English bass rocker Emma Hughes shares her views on women and music.
Electric Pyramid –Emma Hughes’ newest musical project- has had a busy 2017. In the middle of touring the country and with a new single just released (“All or nothing”, out now), this Londoner found some time to chat about being a woman musician and what are the challenges ahead for the girls in the business.
“As a teenager playing bass I was told a lot by guy mates that girls can’t play” she says about her first approach to her instrument, “luckily I had thick skin and carried on doing it”. Now, with more experience under her belt, she identifies the problems women must face to become successful musicians: “Gender shouldn’t have any relation to musical ability” she tells us, “and one of the main difficulties is instantly being judged by appearance rather than musical ability”.
That kind of issues manifest on daily basis. “I have had some sexist encounters and comments which I always confront and then laugh off” she says, and anecdotes are varied: “Once I was told, on my way to a dressing room ‘Sorry, dressing rooms as for bands only, no groupies allowed’ and I had already been in the venue for 2 hours loading in and sound checking”.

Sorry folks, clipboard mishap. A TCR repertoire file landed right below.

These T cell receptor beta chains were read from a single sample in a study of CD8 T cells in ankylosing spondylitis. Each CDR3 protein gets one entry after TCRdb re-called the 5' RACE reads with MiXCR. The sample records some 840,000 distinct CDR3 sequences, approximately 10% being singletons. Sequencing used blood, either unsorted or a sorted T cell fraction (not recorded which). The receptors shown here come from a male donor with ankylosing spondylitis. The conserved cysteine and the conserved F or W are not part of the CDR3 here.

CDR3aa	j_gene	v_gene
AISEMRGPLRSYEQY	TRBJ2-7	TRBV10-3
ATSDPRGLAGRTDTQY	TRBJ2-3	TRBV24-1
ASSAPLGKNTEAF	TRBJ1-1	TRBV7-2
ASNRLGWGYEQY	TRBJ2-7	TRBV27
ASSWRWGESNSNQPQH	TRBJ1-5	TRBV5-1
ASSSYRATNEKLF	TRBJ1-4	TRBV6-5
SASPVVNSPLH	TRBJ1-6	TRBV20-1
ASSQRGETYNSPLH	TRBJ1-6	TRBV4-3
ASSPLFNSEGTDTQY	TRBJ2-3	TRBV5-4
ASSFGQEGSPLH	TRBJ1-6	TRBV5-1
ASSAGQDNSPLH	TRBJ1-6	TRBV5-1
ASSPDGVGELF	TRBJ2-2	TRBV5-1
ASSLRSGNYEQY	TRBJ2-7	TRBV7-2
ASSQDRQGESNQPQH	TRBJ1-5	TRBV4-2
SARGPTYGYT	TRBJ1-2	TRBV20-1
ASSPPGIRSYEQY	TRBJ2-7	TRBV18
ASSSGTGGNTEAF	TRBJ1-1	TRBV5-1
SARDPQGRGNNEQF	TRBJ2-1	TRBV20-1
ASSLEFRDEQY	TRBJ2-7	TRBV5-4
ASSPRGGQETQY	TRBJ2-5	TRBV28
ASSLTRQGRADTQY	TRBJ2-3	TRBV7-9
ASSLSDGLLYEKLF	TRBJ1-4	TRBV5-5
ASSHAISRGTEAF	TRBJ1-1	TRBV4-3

The problem, for her, goes well beyond the music world. “It’s down to education and the very beginning of a girl’s musical adventure” she says “I’ve work with a lot of young girls in after school clubs or workshops and sadly a HUGE issue is a lot of young girls don’t take up music due to self confidence issues”. In that matter, big names in the industry have are relevant role models: “I think keeping an element of reality in their performances and in the public eye is important” Emma tells us, “forget the image, lifestyle and pressure of beauty for a second and just focus on the music”.
And even though social media has been important to showcase new female talents, Emma thinks there’s still a lot to do: “I feel that main stream media only show female musicians in an overly sexual way” she says, “Girls like to rock out and get sweaty just as much as the boys – why isn’t this covered as much?”. Nevertheless, there are some signs of change. “I love that female musicians such as Beyoncé, Kate Nash and Charli XCX have all female backing bands” she says, “hopefully it will inspire more girls to take up music”.